Guest Blog Post by Lisa Winters, Flagstaff STEM Education Program VISTA Member with Grand Canyon Trust
With wide eyes, note-filled worksheets, and an urge to move and explore, 5th graders from Killip Elementary School shout out their observations on a sunny, Tuesday morning at Upper Lake Mary. “We’re part of the Biosphere!” they proudly state.
For the third year in a row, Ted Komada, STEM Coordinator at Killip Elementary School, organized a field trip revolving around the earth’s spheres: the atmosphere, geosphere, hydrosphere, and biosphere. Over sixty 5th graders from the classes of Ms. Butterfield, Ms. Hernandez, and Ms. Blahut moved through four stations to apply what they’ve learned in the classroom to the ecosystem around them at Lake Mary. Local experts led each of the sphere discussions.
Lee Born (above), NAU professor and KNAU's staff meteorologist, represented the atmosphere with a lively conversation of atmospheric conditions, natural disasters, and how floods and hurricanes create changes that impact other spheres.
Felix Parham (left), a geologist from the City of Flagstaff, was the geosphere expert. Students thought critically about not just the ground we stand on, but all of the material that forms the foundation of our earth, how it’s shaped, and what we extract from it.
Also from the City of Flagstaff and a proud Killip Cougars alumni, Rae Byars (center) led the hydrosphere conversation. Students learned about the water cycle, and then connected the processes with the other spheres, as well as who and what needs water.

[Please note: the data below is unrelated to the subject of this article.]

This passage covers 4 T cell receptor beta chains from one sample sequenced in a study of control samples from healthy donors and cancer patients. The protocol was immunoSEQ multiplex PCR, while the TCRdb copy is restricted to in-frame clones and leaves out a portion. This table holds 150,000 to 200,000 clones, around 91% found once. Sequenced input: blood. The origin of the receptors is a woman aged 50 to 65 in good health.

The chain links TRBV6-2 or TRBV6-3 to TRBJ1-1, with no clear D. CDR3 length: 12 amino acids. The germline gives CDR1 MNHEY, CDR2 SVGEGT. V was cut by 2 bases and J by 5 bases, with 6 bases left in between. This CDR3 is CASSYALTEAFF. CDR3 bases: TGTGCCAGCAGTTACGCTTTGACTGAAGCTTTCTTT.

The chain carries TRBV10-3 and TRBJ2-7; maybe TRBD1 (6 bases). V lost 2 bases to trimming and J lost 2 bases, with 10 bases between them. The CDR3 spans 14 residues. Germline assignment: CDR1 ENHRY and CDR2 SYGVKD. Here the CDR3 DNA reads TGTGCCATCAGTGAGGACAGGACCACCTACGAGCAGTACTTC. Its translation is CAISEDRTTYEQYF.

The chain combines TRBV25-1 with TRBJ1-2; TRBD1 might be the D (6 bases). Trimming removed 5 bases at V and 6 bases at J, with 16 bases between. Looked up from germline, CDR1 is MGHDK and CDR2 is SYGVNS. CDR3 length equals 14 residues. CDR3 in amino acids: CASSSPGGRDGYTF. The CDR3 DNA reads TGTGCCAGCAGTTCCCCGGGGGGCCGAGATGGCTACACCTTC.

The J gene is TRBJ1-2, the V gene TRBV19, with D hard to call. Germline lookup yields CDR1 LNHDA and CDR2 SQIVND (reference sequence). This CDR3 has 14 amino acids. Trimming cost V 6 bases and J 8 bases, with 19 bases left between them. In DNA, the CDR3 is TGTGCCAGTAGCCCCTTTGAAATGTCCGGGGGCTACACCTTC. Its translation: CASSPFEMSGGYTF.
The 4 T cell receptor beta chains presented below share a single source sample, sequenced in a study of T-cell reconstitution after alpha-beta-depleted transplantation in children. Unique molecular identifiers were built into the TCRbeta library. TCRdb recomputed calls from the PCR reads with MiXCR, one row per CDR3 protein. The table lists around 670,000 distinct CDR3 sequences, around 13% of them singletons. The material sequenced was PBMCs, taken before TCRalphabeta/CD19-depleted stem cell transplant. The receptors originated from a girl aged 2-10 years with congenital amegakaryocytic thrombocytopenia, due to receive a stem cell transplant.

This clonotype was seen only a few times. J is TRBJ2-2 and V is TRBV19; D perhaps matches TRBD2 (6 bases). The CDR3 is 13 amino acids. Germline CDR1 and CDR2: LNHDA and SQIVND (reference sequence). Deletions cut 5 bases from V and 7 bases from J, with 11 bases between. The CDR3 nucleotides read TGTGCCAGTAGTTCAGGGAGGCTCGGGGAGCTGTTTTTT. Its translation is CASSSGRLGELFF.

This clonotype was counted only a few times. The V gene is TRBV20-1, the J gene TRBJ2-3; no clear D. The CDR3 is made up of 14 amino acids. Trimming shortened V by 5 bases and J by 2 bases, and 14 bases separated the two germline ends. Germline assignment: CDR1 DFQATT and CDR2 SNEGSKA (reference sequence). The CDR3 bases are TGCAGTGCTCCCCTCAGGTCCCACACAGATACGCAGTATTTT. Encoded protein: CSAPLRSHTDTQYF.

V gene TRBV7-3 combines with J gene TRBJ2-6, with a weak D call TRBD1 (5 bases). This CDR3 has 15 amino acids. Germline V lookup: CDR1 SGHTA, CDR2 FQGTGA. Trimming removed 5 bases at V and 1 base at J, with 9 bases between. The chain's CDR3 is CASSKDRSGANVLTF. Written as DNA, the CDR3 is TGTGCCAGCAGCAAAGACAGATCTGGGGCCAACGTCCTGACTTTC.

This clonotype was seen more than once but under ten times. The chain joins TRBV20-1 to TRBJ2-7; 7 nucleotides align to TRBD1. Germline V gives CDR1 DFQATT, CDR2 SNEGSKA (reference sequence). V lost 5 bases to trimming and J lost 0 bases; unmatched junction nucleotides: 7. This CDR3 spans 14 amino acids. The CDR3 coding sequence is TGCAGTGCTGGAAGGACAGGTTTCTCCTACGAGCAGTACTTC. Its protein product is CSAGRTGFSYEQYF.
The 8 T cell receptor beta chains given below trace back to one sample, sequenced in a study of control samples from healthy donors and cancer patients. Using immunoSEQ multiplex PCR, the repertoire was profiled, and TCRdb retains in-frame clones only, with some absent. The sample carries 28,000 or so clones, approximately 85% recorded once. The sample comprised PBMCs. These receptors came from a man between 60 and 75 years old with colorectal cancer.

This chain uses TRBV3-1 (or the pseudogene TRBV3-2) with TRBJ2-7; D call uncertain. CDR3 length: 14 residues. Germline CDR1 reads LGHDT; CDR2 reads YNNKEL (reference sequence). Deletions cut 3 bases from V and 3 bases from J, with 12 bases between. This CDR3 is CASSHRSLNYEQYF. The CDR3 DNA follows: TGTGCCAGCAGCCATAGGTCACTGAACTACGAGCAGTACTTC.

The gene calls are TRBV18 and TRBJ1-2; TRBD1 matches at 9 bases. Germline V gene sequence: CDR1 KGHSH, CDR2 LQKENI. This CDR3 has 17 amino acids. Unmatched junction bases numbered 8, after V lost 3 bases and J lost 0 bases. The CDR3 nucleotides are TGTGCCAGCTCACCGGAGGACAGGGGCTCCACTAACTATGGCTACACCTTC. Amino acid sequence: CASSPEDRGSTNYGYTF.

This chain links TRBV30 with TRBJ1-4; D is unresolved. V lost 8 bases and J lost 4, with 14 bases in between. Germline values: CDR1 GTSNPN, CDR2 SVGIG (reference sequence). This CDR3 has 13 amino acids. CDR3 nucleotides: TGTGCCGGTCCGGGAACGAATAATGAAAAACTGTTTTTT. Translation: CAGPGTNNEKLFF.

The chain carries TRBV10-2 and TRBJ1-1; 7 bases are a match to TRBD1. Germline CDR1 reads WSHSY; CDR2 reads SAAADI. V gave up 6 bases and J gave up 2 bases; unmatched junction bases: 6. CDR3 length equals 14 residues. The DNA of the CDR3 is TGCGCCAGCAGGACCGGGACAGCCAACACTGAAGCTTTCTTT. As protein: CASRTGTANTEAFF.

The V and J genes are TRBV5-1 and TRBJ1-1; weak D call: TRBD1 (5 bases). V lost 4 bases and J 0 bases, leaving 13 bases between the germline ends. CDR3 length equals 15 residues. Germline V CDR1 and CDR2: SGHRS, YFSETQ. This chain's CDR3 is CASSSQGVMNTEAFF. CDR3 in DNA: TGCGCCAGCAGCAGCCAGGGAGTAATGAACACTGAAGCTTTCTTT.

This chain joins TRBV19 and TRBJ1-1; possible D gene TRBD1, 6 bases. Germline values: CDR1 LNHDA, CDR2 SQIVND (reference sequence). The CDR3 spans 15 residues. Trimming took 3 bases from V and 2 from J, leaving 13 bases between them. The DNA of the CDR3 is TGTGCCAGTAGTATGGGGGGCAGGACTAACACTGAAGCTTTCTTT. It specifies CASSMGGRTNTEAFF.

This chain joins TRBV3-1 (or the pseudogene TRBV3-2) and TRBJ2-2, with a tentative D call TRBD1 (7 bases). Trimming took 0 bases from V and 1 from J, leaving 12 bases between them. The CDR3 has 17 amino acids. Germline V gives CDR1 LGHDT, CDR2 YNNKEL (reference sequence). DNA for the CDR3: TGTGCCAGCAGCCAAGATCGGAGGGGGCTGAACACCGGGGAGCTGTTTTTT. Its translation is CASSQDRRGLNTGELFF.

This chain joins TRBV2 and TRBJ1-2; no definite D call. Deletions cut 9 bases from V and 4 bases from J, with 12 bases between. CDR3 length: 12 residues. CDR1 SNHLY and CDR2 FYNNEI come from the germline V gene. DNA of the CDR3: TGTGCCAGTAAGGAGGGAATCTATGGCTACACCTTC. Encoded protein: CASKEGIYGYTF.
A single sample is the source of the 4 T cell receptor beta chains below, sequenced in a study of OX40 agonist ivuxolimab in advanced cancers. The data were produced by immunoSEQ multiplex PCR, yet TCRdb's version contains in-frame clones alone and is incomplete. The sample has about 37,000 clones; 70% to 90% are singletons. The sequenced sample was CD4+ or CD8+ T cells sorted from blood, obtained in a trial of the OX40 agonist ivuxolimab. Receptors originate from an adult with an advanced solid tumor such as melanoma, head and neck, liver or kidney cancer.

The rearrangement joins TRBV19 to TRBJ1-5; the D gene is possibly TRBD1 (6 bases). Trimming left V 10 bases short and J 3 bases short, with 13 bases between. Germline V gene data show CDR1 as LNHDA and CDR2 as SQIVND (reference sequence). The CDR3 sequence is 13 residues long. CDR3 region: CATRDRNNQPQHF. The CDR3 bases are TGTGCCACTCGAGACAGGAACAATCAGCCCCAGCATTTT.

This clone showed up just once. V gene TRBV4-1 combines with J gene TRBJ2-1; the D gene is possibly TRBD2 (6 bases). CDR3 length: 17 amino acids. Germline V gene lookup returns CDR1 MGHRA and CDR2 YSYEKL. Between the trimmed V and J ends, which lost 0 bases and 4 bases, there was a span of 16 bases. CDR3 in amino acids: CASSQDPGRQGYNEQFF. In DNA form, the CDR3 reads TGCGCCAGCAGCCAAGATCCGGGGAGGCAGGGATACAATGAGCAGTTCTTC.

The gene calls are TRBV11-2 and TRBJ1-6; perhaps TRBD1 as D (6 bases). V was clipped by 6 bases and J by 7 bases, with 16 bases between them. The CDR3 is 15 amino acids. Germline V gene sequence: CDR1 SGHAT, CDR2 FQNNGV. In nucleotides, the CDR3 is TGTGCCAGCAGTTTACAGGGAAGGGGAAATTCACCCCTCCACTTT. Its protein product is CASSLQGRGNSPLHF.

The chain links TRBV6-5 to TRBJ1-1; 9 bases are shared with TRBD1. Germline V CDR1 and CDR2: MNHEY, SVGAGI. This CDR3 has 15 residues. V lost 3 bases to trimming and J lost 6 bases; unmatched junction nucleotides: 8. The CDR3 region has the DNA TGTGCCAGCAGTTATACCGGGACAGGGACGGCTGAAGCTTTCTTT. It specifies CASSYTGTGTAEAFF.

Lisa Winters from Grand Canyon Trust, with Naturalist Chris Keefe, pulled things together by discussing the biosphere, and how all living organisms rely on the other spheres. Students identified animals and their habitats around Lake Mary. They then made connections between their own interactions as members of the biosphere with their needs from other spheres.
Students reflected on the discussions they had at each station. And they will continue the learning back in the classroom where they will research a natural disaster and how the connections between spheres may change. They will conclude the unit by formally presenting their research posters.
This is what STEM education at Killip looks like, thanks to the dedication of the educators and the contributions of the "STEM professionals" from our community!
Flagstaff STEM Coordinator